Biden Is Losing Latino Voters, Could Republicans Scoop Them Up?

adriaticfoto /
adriaticfoto /

Historically, there are a few voting blocs Democrats could ignore, including the Black and Latino voters. For decades, it has been assumed that these two groups will blindly support a Democrat in the White House, but under President Joe Biden, it’s no longer a safe assumption. Democrats will need to woo both groups if they hope to retain the presidency and continue to reign supreme under Biden.

The problem began in the unlikeliest of places – the always safe-for-Democrats Black vote. A recent New York Times/Siena poll indicates that support for former President Donald Trump among Black voters has risen to 23%, a significant increase of 19 percentage points since October 2020. It’s a concerning trend for Joe Biden’s re-election campaign, as he received 92% of the Black vote in 2020. But disillusionment with Biden’s first term, unsustainable cost of living increases, and worries about his age threaten to weaken the Democrats’ traditionally strong bond with Black voters.

Despite Biden’s transparent efforts to pander to the Black community, including nominating Ketanji Brown Jackson to the Supreme Court and selecting a vice president based on her race, voter support remains uncertain. While Black Americans aren’t entirely abandoning Biden, the polls suggest their support for Democrats may be less reliable than before, potentially impacting key battleground states in upcoming elections.

While Team Biden frantically tries to reclaim the Black vote, another group shows signs of dissent.

A national survey conducted by Florida International University (FIU) and the marketing firm Adsmovil reveals that approximately 19.4 percent of Latino voters, or about one in five, have contemplated changing their political affiliation. Among these wavering voters, just over 60% express openness to abandoning the Democratic Party, and 38.1% of Biden’s dissatisfied customers would consider aligning themselves with the Republican Party.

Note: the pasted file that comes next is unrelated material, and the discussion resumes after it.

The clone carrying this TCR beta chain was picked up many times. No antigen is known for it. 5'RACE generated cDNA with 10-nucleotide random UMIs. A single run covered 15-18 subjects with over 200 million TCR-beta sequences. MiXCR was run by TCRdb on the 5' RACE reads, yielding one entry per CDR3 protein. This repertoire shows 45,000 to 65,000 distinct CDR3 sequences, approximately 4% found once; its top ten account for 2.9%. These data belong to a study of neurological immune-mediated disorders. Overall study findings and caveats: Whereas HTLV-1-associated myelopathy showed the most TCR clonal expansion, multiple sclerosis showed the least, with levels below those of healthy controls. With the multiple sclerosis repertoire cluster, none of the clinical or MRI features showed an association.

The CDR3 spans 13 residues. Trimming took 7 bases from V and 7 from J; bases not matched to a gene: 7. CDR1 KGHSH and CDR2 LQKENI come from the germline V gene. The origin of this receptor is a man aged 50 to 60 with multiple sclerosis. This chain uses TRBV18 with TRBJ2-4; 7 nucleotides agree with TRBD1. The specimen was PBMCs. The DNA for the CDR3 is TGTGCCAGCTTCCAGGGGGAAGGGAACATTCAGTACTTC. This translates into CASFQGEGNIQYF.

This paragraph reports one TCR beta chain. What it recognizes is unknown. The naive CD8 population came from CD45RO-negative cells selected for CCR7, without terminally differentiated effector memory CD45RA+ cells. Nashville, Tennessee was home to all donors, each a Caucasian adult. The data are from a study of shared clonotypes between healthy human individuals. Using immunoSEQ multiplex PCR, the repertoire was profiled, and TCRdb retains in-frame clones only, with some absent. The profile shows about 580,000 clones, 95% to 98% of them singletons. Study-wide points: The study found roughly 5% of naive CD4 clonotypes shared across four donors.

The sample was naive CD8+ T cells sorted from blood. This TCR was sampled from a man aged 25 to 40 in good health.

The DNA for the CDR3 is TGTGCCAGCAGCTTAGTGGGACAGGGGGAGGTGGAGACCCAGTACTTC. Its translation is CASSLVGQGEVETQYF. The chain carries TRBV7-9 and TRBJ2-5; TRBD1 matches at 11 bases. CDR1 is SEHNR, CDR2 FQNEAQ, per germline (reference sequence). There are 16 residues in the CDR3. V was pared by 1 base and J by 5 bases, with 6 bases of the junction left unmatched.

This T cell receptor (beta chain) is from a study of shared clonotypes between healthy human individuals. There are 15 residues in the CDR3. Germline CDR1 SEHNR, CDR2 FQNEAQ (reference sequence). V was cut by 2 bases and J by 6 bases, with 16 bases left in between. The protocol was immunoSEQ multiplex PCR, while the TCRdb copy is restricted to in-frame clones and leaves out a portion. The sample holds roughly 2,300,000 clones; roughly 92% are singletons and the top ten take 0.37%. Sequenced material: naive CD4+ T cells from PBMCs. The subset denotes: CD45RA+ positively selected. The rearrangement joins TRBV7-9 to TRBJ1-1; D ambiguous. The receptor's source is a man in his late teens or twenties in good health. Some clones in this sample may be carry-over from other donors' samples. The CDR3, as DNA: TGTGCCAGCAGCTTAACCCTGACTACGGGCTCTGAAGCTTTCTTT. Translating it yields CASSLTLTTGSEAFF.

According to survey data from 1994 to 2017 analyzed by the Pew Research Center, there was generally no change in party affiliation among all registered voters. The same trend held for Hispanic and Latino voters between 2004 and 2017, with the proportion of Latino voters identifying as Democrats remaining stable at a 60-30 advantage to the left.

However, Latino political affiliations have shifted to the Democrats’ disadvantage. In the 2020 election, Trump gained ground with Latino voters, a trend that Republican candidates maintained during the 2022 midterms. Meanwhile, the Democratic advantage in the Latino vote decreased during and after Trump’s presidency. In 2017, Democrats held a 35-point lead over Republicans in terms of Latino voter identification, but two years later, that lead had diminished to 28 points.

Following the 2022 midterms, Pew noted that while partisan affiliation has remained relatively steady over the past two decades, the future of these trends is uncertain. Many Latino voters practice partisanship characterized by “soft ties” to political parties. Pew indicates that approximately one in ten Latino voters identify as Democrat or Republican, yet their ideological beliefs more closely align with the opposing party.

Democrats are pinning their hopes for a Biden victory on abortion, displaying an unparalleled tone-deafness to the issue’s divisiveness in the Latino community. Latinos, especially older generations, are primarily Catholic, a religion that denounces abortion. Only half of U.S. Latinos hold the belief that abortion should be legal, although one-fourth of Latinos argue it should be illegal under all circumstances.

Generational differences play a notable role in shaping these views: immigrants tend to lean more conservatively, with only 41% supporting legal abortion, while second and third-generation are more supportive. Language also appears to influence opinions, as only 29% of Latinos who exclusively speak Spanish at home support legal abortion. This means that, despite Democrat maneuvers at the borders, their abortion-focus strategy may fall flat for illegal immigrants hailing from Latino countries.

But Latinos don’t care about abortion rights, the pet strategy of Democrats approaching the 2024 election. Only one in ten respondents considered abortion among their top three concerns, ranking it considerably lower than issues such as inflation, gun violence, or the approach to “climate change,” all issues in which the Biden administration is failing miserably.

Dwindling support for Biden should mean more support for Trump in 2024, but because this voting bloc does not historically turn out for elections, picking up the Latino vote may not be easy for Republicans. Given the lack of enthusiasm for Trump and Biden, many may choose to sit this one out. Democrats are better at turning out voters than Republicans, but they face an unsettling truth. Liberals can no longer ignore the Latino vote, and time is running out to win them back.